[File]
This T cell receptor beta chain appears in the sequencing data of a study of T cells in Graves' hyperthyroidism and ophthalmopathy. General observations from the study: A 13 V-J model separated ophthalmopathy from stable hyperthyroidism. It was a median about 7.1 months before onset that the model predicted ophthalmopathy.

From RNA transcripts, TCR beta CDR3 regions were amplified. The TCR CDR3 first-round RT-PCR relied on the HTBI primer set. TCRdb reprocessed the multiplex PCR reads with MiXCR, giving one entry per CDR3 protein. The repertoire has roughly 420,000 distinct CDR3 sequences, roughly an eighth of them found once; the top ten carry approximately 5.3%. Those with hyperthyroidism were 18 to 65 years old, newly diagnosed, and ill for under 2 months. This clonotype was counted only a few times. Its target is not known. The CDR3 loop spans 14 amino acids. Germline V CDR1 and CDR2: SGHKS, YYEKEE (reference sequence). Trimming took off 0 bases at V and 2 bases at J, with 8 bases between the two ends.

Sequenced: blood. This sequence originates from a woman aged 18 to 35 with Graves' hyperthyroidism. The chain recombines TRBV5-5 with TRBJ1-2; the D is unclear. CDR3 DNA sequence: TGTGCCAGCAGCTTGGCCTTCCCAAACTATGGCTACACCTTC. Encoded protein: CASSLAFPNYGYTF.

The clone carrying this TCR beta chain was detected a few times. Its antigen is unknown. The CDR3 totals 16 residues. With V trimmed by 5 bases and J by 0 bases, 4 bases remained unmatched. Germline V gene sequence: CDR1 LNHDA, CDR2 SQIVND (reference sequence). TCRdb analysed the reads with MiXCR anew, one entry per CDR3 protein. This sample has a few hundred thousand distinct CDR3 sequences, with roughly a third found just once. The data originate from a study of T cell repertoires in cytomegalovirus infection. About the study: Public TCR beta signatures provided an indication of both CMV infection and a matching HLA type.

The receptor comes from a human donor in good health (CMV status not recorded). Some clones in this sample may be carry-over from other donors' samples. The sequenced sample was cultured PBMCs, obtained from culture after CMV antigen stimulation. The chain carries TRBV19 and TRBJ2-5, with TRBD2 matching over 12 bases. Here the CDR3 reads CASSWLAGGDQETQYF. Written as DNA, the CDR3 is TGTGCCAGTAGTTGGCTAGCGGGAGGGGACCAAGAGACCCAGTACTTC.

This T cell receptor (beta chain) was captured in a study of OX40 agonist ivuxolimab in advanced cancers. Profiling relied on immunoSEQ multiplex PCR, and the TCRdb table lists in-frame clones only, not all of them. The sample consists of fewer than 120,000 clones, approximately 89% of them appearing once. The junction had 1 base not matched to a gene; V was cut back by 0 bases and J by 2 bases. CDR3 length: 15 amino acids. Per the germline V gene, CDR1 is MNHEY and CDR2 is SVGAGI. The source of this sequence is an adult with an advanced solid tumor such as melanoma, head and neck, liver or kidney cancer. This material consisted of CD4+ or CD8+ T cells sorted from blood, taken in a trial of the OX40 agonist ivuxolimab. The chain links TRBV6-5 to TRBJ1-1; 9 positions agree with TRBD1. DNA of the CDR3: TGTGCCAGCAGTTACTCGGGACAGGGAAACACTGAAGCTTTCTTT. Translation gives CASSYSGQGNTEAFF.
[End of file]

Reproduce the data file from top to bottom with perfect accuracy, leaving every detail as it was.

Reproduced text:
This T cell receptor beta chain appears in the sequencing data of a study of T cells in Graves' hyperthyroidism and ophthalmopathy. General observations from the study: A 13 V-J model separated ophthalmopathy from stable hyperthyroidism. It was a median about 7.1 months before onset that the model predicted ophthalmopathy.

From RNA transcripts, TCR beta CDR3 regions were amplified. The TCR CDR3 first-round RT-PCR relied on the HTBI primer set. TCRdb reprocessed the multiplex PCR reads with MiXCR, giving one entry per CDR3 protein. The repertoire has roughly 420,000 distinct CDR3 sequences, roughly an eighth of them found once; the top ten carry approximately 5.3%. Those with hyperthyroidism were 18 to 65 years old, newly diagnosed, and ill for under 2 months. This clonotype was counted only a few times. Its target is not known. The CDR3 loop spans 14 amino acids. Germline V CDR1 and CDR2: SGHKS, YYEKEE (reference sequence). Trimming took off 0 bases at V and 2 bases at J, with 8 bases between the two ends.

Sequenced: blood. This sequence originates from a woman aged 18 to 35 with Graves' hyperthyroidism. The chain recombines TRBV5-5 with TRBJ1-2; the D is unclear. CDR3 DNA sequence: TGTGCCAGCAGCTTGGCCTTCCCAAACTATGGCTACACCTTC. Encoded protein: CASSLAFPNYGYTF.

The clone carrying this TCR beta chain was detected a few times. Its antigen is unknown. The CDR3 totals 16 residues. With V trimmed by 5 bases and J by 0 bases, 4 bases remained unmatched. Germline V gene sequence: CDR1 LNHDA, CDR2 SQIVND (reference sequence). TCRdb analysed the reads with MiXCR anew, one entry per CDR3 protein. This sample has a few hundred thousand distinct CDR3 sequences, with roughly a third found just once. The data originate from a study of T cell repertoires in cytomegalovirus infection. About the study: Public TCR beta signatures provided an indication of both CMV infection and a matching HLA type.

The receptor comes from a human donor in good health (CMV status not recorded). Some clones in this sample may be carry-over from other donors' samples. The sequenced sample was cultured PBMCs, obtained from culture after CMV antigen stimulation. The chain carries TRBV19 and TRBJ2-5, with TRBD2 matching over 12 bases. Here the CDR3 reads CASSWLAGGDQETQYF. Written as DNA, the CDR3 is TGTGCCAGTAGTTGGCTAGCGGGAGGGGACCAAGAGACCCAGTACTTC.

This T cell receptor (beta chain) was captured in a study of OX40 agonist ivuxolimab in advanced cancers. Profiling relied on immunoSEQ multiplex PCR, and the TCRdb table lists in-frame clones only, not all of them. The sample consists of fewer than 120,000 clones, approximately 89% of them appearing once. The junction had 1 base not matched to a gene; V was cut back by 0 bases and J by 2 bases. CDR3 length: 15 amino acids. Per the germline V gene, CDR1 is MNHEY and CDR2 is SVGAGI. The source of this sequence is an adult with an advanced solid tumor such as melanoma, head and neck, liver or kidney cancer. This material consisted of CD4+ or CD8+ T cells sorted from blood, taken in a trial of the OX40 agonist ivuxolimab. The chain links TRBV6-5 to TRBJ1-1; 9 positions agree with TRBD1. DNA of the CDR3: TGTGCCAGCAGTTACTCGGGACAGGGAAACACTGAAGCTTTCTTT. Translation gives CASSYSGQGNTEAFF.